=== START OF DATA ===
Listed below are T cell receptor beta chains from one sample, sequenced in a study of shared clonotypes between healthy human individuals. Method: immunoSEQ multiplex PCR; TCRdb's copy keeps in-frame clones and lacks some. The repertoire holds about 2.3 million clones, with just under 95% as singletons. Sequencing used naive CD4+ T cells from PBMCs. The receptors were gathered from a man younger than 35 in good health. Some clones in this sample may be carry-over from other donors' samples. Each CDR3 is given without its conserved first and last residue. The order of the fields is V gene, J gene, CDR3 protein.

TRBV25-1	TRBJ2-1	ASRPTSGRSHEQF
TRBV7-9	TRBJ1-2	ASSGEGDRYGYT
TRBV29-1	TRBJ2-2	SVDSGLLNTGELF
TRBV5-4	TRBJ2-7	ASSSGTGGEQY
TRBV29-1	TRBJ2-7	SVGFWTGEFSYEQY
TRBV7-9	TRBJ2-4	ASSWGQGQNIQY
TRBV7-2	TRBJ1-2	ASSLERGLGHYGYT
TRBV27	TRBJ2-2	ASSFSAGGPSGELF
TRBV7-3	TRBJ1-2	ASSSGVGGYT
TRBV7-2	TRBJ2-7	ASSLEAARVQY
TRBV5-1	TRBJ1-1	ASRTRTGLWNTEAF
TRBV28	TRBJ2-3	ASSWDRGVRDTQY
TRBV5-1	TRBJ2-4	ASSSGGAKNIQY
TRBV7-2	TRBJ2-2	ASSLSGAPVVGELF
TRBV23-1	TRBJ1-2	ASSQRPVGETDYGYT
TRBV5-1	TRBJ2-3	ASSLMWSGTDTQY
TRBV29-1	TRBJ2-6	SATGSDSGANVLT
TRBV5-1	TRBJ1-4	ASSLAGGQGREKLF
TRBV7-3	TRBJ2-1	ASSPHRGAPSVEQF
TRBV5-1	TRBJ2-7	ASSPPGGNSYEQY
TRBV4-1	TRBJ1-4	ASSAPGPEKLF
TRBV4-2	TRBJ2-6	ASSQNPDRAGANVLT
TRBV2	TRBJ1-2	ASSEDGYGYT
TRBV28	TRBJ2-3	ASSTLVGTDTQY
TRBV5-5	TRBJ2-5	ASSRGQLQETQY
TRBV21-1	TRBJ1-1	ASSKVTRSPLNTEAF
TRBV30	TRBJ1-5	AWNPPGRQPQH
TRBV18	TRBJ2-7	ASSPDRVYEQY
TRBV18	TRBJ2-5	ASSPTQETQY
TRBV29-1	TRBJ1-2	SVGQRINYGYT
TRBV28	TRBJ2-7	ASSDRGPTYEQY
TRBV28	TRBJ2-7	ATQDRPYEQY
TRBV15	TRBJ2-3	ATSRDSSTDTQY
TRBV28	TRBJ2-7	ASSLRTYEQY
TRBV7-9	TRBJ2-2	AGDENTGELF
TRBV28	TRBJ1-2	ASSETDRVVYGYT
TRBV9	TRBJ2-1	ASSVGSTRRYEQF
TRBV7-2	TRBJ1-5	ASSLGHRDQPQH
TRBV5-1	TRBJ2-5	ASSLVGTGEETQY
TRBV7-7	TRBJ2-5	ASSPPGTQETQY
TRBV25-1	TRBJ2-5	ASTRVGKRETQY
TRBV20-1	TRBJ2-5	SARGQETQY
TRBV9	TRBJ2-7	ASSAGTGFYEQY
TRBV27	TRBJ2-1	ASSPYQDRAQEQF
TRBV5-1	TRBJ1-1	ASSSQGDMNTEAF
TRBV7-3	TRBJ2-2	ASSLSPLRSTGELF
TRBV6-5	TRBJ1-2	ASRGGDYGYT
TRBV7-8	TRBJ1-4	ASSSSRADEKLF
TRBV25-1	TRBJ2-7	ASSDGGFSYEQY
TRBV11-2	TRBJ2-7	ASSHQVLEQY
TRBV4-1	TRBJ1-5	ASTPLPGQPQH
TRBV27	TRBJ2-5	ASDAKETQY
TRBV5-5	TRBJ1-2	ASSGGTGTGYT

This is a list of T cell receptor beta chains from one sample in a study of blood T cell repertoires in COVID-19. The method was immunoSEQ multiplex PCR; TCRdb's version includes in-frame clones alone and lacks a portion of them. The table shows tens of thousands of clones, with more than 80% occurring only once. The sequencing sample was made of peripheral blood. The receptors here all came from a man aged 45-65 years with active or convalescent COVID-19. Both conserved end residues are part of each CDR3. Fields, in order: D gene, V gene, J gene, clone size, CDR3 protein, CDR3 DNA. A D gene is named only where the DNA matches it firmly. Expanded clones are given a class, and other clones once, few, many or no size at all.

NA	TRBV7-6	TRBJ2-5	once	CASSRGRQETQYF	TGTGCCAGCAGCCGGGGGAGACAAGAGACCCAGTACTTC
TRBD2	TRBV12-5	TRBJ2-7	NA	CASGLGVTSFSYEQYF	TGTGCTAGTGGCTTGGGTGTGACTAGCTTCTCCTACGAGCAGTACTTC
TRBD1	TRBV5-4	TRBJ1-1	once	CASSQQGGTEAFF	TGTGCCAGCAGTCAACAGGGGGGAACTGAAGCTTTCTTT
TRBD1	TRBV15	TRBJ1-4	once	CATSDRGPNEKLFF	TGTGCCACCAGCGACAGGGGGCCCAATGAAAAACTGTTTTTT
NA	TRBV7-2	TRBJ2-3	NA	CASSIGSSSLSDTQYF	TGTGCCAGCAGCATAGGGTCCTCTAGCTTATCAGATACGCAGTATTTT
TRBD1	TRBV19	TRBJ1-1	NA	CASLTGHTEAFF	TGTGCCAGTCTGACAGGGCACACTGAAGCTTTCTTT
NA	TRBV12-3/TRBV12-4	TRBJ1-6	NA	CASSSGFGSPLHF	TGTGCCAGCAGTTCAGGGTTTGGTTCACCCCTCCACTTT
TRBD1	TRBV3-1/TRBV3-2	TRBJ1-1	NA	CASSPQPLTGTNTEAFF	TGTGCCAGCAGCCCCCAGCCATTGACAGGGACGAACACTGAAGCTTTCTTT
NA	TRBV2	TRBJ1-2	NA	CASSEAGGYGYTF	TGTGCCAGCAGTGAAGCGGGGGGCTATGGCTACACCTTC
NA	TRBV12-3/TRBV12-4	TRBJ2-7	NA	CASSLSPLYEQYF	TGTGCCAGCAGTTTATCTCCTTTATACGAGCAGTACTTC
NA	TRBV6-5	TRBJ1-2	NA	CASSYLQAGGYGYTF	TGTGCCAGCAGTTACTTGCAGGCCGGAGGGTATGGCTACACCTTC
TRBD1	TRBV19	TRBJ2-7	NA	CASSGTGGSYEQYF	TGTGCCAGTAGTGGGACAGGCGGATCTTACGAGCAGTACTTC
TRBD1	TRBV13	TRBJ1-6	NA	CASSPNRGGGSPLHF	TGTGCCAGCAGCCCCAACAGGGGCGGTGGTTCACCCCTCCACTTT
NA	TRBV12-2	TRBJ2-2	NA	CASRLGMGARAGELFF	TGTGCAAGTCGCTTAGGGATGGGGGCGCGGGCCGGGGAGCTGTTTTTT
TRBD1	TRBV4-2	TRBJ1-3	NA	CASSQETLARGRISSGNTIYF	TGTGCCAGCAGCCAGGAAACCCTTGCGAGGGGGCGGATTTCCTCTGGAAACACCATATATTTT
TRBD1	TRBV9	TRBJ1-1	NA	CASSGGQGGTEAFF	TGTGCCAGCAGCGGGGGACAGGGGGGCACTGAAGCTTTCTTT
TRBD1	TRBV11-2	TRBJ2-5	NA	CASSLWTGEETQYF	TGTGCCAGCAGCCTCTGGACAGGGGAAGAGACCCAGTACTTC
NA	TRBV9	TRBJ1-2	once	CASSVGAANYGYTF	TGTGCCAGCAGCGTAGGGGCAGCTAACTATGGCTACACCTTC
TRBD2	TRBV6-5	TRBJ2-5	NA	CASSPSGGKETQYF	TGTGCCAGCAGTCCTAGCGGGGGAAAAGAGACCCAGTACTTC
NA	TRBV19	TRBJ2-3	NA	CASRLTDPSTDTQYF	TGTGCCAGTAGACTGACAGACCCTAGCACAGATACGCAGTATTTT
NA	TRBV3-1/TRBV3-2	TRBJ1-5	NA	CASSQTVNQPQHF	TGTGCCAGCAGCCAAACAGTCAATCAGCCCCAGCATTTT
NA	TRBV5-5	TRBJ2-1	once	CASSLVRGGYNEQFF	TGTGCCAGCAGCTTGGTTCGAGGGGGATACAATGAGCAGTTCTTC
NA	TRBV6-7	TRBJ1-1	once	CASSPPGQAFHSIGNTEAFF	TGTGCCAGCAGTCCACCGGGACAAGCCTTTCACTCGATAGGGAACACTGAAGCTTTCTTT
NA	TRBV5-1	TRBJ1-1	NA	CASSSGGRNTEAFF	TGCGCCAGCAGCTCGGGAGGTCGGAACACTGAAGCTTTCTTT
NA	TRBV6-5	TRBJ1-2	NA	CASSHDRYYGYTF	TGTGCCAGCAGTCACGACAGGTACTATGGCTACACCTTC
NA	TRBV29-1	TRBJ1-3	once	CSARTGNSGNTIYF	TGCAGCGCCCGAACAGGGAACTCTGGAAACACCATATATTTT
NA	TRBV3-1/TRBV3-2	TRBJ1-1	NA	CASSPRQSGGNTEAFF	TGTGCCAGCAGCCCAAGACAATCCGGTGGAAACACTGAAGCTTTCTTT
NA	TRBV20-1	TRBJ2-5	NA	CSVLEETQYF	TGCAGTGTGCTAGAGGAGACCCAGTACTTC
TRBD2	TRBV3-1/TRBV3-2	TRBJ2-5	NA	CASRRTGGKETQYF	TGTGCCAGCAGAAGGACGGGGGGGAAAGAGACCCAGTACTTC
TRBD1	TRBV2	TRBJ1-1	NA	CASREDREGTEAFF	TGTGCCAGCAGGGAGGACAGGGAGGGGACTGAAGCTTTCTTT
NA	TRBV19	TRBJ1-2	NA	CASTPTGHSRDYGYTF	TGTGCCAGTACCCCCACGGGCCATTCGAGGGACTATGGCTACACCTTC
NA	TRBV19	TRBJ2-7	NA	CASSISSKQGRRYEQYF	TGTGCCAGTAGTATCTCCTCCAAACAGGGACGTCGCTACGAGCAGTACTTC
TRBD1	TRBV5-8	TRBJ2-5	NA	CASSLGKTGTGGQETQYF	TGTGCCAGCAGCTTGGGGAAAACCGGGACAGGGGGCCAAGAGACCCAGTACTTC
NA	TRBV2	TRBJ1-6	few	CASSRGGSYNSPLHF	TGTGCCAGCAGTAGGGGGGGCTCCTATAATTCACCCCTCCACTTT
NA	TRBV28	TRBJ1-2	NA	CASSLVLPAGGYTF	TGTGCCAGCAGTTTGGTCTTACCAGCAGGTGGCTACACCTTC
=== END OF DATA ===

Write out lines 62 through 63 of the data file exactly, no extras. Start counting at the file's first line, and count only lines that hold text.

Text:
NA	TRBV12-3/TRBV12-4	TRBJ1-6	NA	CASSSGFGSPLHF	TGTGCCAGCAGTTCAGGGTTTGGTTCACCCCTCCACTTT
TRBD1	TRBV3-1/TRBV3-2	TRBJ1-1	NA	CASSPQPLTGTNTEAFF	TGTGCCAGCAGCCCCCAGCCATTGACAGGGACGAACACTGAAGCTTTCTTT